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    New exhibition reveals sights, sounds and stories of Sydney

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    A new exhibition on Sydney is bringing together the forgotten and unknown history of the city with new experimental art and architecture.

    Presented by the New Landscapes Institute, the event, Groundwork: From the Archives Up will open on 1 October and will include a 2-week public program of exhibitions, discussions, walks, urban interventions and temporary architecture. The exhibition will display a selection of maps, plans and photographs alongside new video, sound and installation work.

    The public program ‘Groundwork: Reloaded’ brings the exhibition ideas outside of the gallery onto the streets and waterfronts and invites the audience to become participants in a variety of playful and thought provoking environments.

    Curated by Joni Taylor and the New Landscapes Institute, the exhibition will include new work by Zanny Begg, Vanessa Berry, Future Method Studio with Alvaro Carrillo and Carmen Blanco, Heidi Axelsen and Hugo Moline, and Sarah Breen Lovett.

    Groundwork: From the Archives Up will open on 1 October, 6-8pm at the Gaffa Gallery, 281 Clarence St, Sydney NSW 2000. The exhibition is open till 12 October.

    Public program highlights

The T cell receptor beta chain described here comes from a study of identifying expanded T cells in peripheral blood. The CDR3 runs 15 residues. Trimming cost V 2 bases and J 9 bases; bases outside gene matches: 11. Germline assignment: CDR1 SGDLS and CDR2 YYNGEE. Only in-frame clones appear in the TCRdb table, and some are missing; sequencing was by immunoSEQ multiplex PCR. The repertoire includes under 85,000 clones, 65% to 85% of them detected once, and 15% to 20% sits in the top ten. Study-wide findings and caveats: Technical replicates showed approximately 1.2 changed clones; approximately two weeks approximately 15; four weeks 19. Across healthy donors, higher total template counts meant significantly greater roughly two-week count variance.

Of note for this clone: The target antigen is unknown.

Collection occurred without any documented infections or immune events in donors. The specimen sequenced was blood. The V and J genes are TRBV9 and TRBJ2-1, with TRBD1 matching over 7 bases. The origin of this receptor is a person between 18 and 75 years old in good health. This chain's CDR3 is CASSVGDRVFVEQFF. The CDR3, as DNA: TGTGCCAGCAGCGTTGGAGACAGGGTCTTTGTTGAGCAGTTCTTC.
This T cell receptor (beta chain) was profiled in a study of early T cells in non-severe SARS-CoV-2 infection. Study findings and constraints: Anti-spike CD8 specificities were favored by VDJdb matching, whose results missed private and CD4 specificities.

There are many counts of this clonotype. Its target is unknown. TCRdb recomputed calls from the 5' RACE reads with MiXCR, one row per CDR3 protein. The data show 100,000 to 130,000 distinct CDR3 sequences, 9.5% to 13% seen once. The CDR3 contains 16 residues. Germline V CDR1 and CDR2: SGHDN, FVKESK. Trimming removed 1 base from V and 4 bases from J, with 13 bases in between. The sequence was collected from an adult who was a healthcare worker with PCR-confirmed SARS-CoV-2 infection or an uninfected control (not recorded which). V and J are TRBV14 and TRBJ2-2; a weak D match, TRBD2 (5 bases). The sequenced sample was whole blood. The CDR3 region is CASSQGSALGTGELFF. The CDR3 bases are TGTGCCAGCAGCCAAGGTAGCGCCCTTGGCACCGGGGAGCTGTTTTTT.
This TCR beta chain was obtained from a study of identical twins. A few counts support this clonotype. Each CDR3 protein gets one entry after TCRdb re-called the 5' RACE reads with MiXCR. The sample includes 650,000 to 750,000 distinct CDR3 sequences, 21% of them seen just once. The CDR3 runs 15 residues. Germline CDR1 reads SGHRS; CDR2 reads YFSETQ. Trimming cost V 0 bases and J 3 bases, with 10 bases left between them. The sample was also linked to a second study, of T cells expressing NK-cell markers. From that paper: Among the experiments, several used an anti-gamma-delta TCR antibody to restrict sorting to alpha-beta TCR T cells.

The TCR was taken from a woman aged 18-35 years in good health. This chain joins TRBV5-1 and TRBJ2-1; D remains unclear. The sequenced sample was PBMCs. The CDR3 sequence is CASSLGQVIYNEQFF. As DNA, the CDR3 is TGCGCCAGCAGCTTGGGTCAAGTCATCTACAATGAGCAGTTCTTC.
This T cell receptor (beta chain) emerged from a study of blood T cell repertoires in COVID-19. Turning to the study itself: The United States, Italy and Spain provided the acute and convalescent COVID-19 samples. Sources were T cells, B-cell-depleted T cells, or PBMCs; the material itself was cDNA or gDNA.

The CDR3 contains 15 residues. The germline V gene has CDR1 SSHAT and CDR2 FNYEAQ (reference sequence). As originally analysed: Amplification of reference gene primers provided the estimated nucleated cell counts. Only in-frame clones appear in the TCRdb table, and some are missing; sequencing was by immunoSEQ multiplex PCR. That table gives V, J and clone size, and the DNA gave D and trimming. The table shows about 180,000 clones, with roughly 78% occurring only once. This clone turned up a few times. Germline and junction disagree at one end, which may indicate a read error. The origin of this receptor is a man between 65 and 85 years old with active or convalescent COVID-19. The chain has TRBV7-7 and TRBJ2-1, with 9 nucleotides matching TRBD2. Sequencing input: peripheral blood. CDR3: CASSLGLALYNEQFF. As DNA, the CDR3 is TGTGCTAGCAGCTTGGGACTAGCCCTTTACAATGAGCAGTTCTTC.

Artist walks

    Artist and author of the Mirror Sydney blog, Vanessa Berry creates psychogeographic maps that highlight mysterious structures such as glasshouses, aqueducts, transmission towers and other curiosities of the urban environment. Berry will reveal Sydney’s strangest sights and the stories behind them on the artist walks.

    Picnic Assembly & Sydney Harbour Foreshore Futures forum

    Presented by Future Method Studio with Alvaro Carrillo and Carmen Blanco, the forum will bring together key figures to discuss the history and potential futures of the Sydney Harbour Foreshore.

    Otherscapes

    This participatory performance explores the sacred relationship to trees through the making of a communal tree art project. The event will feature discussions by guest speaker Graham Davis King about the significance of trees in aboriginal culture, and in Pagan cultures by Professor Carole Cusack.

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